The Wide Angle: Prepared starts with the pen
I enjoy going to Southgate Elementary. I like talking to Cheryl Howard at the front desk when I walk in, I enjoy bugging Katie Baskin about letting me on a roof (that’s an inside joke and quite frankly she’s the only one that will get that) and it’s just a nice building to be in.
Not that I don’t enjoy going to all the schools in Austin. The staffs in all of them are quality — so I suppose the above paragraph doesn’t do much other than allow me to name drop.
But there is a reason I bring them up. Southgate is where I went for pictures on the first day of school Tuesday. There was no rhyme or reason really, it’s just the school I picked.
It’s a tradition in probably every small newspaper that schools are visited by a photographer for those first-day photos: pictures of parents in turn taking photos of their kids in front of lockers, teachers hugging students and students investigating the digs.
It’s generally a fun assignment as the excitement is high and even I can attest that there was a certain excitement. The new school year marks the ramping up of activities to cover and it’s always good to familiarize one’s self with the schools.
If only I had prepared myself.
As students began filling their lockers and getting their breakfast, which was a far better meal than my … coffee, I began to marvel and respect how much work it takes getting these young minds ready for the school year. Notebooks, pens, pencils, calculators — all tucked into lockers, waiting to be used.
I wandered these halls taking it all in. I swung into Traci Braaten’s room because … well, I know Traci … and much like my dad, I find it hard to leave when there is good conversation to be had.
I talked with Traci and a couple other teachers for a bit, one of which I’m pretty sure I covered in Grand Meadow during volleyball season, which makes me feel old. If I’m wrong about this teacher … then I still feel old.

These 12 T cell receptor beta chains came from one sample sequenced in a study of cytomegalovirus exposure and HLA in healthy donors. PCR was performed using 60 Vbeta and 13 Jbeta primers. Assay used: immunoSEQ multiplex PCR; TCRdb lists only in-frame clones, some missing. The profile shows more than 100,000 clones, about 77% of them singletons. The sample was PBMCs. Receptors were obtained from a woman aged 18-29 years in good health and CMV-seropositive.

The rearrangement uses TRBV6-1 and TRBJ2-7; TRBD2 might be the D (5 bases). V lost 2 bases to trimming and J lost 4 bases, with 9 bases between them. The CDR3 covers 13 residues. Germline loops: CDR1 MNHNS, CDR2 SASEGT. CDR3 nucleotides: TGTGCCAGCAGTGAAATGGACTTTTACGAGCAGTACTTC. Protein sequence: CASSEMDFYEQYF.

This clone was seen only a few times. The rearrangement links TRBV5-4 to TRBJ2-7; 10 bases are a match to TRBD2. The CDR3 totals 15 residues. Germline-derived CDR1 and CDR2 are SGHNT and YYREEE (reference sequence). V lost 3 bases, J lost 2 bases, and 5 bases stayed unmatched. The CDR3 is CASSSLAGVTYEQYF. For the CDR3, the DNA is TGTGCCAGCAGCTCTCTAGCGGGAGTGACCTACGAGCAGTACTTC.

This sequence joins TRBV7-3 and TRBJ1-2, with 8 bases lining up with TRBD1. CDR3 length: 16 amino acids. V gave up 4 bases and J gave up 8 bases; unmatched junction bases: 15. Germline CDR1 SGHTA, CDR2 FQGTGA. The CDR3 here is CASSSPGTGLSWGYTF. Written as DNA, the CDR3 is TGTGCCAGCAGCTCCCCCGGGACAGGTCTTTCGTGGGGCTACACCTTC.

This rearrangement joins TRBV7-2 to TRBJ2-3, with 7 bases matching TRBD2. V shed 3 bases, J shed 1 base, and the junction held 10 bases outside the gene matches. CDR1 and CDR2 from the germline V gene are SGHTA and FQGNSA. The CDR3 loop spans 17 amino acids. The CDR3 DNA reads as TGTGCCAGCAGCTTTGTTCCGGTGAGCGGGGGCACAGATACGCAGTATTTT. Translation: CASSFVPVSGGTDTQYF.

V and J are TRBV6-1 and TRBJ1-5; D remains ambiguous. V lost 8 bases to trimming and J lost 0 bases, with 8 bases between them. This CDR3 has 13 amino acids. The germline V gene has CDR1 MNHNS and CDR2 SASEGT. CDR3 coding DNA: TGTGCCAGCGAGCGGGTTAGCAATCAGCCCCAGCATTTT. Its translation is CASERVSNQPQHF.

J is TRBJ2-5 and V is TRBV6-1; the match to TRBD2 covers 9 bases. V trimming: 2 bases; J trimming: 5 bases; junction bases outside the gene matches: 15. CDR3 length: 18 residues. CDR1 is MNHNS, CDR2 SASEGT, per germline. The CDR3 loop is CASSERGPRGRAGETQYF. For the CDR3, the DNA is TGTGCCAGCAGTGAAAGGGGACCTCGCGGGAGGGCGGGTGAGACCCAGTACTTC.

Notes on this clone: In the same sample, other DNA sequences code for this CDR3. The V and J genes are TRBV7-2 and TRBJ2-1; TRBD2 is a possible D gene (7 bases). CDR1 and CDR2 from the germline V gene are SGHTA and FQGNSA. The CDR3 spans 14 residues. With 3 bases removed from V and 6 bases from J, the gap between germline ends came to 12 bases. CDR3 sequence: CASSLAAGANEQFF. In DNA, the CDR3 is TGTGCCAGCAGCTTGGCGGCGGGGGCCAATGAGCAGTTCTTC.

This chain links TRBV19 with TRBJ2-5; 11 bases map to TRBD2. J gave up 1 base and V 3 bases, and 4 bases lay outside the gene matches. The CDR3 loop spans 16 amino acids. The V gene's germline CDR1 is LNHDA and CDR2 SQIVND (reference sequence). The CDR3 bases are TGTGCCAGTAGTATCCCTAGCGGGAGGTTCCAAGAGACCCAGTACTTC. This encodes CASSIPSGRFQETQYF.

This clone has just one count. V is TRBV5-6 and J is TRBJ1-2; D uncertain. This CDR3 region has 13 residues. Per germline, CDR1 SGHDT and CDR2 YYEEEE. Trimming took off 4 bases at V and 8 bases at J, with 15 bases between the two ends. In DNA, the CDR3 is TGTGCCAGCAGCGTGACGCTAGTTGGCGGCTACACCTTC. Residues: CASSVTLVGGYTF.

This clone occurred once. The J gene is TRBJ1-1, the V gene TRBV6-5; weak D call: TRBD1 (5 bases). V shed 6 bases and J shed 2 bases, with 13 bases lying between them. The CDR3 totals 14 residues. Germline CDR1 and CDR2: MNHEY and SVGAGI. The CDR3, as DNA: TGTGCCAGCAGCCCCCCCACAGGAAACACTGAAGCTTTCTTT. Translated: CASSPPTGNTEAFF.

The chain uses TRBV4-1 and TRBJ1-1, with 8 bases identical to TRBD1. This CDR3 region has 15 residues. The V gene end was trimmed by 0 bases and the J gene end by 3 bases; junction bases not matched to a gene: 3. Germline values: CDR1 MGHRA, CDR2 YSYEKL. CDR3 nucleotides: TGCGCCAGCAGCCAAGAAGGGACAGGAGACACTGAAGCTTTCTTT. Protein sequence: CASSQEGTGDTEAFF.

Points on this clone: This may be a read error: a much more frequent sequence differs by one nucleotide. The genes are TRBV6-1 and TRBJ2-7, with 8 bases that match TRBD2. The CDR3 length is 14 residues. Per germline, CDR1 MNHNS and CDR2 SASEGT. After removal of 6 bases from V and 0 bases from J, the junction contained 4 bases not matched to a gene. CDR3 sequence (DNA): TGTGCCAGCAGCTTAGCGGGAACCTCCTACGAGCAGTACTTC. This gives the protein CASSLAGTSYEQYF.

After distracting them from what I’m sure was far more important, I went about taking more pictures, not realizing that I would be returning, apparently because I didn’t prepare all that well.
As I was about to get a name I realized I had no pen or pencil. There are three things a journalist should always have and they include a writing utensil, notebook and coffee. I made up the third one, but that should be taught in college.
And I failed the first of these. I went back to Traci … because I know Traci. Being a qualified teacher, certified by the State of Minnesota, she was able to loan me a pen and even said I could keep it.
What Traci doesn’t know is I promptly lost it.
Still, it was pretty fun watching the kiddos wander the halls for a new school year. It reminded me a bit of when I was going to school, an appallingly long time ago.
Not much though, because nothing really stands out. I was at the school all the time, the effects of having two parents for teachers.
I was always following them, and I would often get the opportunity to shoot baskets in a gym all to myself as they got the work done they needed.
It’s baffling I guess why I wasn’t a better basketball player. I have a hard time believing that my scrawny, double-digit pound self couldn’t’ have been an NBA player.